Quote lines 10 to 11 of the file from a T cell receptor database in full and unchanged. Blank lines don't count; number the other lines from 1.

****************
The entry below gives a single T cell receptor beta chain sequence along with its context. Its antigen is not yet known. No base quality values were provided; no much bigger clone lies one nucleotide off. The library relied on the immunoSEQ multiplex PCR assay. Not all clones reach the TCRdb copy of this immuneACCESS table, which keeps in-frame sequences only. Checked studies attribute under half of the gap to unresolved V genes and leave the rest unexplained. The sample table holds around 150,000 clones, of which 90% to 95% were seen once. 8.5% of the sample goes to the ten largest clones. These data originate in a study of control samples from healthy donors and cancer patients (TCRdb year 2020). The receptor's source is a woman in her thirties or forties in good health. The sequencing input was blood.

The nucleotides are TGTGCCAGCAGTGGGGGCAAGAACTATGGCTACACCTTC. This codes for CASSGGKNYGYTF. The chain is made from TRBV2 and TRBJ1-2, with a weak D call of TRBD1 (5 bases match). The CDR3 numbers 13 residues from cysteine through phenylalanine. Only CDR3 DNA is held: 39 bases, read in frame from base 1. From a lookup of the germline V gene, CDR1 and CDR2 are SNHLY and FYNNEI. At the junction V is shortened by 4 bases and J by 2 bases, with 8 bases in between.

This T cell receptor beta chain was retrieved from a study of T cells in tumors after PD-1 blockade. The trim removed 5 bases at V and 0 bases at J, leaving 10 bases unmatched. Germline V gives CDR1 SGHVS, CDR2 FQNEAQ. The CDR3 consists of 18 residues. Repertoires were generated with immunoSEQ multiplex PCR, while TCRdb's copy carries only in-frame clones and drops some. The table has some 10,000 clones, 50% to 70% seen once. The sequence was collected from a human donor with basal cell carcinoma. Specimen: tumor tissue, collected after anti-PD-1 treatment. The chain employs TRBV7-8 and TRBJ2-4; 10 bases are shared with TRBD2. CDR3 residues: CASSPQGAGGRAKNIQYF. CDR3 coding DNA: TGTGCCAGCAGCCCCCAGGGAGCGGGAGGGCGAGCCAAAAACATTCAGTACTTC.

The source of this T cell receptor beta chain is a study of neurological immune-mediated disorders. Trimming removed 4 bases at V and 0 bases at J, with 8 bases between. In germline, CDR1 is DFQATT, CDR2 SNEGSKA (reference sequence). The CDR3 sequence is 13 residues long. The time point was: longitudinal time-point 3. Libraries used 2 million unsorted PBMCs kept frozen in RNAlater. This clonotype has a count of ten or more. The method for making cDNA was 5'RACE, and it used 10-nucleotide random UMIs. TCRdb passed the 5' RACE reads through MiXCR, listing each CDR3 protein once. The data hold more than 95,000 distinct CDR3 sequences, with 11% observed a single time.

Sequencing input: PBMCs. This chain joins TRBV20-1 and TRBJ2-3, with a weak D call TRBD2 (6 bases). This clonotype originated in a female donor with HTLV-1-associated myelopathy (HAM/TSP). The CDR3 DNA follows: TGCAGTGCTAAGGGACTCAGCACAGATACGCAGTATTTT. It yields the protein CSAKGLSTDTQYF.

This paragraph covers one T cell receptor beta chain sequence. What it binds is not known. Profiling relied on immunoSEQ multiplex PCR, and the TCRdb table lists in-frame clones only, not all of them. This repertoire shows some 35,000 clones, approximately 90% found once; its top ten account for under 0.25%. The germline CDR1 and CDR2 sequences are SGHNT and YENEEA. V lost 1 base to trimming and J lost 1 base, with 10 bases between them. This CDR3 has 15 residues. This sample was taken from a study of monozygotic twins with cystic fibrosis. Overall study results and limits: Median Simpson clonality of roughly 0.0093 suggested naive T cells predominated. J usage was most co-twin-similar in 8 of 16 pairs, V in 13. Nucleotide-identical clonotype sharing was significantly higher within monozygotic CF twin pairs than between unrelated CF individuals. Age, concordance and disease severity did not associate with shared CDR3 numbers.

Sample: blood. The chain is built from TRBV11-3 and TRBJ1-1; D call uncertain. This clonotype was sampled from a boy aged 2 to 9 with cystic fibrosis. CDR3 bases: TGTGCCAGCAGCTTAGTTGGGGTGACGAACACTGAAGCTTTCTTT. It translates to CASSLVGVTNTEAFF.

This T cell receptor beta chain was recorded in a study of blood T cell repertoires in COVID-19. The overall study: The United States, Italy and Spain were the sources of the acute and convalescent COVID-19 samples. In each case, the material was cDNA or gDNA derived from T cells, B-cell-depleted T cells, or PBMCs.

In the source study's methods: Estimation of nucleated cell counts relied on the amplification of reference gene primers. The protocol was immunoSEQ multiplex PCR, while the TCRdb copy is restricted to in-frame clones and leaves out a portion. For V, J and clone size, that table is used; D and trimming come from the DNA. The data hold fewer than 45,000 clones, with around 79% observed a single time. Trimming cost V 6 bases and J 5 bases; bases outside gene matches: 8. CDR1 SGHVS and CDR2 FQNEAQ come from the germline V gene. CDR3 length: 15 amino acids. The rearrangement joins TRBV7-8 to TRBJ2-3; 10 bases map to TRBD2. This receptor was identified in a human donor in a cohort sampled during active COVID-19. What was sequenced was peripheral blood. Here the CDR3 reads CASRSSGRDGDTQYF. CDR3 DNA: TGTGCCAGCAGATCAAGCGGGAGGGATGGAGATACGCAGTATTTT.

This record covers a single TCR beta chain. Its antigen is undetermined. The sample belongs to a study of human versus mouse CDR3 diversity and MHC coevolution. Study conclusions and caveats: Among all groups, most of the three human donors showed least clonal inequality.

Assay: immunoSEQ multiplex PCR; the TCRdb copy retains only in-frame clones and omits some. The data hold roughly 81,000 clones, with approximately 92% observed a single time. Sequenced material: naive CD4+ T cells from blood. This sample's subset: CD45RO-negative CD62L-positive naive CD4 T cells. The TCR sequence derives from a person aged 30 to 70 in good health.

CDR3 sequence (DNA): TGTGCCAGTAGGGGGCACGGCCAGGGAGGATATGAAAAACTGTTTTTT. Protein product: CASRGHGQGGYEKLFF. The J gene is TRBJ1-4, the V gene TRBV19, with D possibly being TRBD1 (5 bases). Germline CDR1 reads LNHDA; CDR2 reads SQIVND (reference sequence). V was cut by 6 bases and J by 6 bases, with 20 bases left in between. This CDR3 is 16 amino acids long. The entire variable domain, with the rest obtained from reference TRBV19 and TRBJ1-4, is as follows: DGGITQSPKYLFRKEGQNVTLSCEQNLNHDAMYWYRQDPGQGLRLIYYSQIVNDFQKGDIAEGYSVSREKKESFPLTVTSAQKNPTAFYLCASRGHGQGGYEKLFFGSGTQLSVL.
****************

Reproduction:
This record covers a single TCR beta chain. Its antigen is undetermined. The sample belongs to a study of human versus mouse CDR3 diversity and MHC coevolution. Study conclusions and caveats: Among all groups, most of the three human donors showed least clonal inequality.

Assay: immunoSEQ multiplex PCR; the TCRdb copy retains only in-frame clones and omits some. The data hold roughly 81,000 clones, with approximately 92% observed a single time. Sequenced material: naive CD4+ T cells from blood. This sample's subset: CD45RO-negative CD62L-positive naive CD4 T cells. The TCR sequence derives from a person aged 30 to 70 in good health.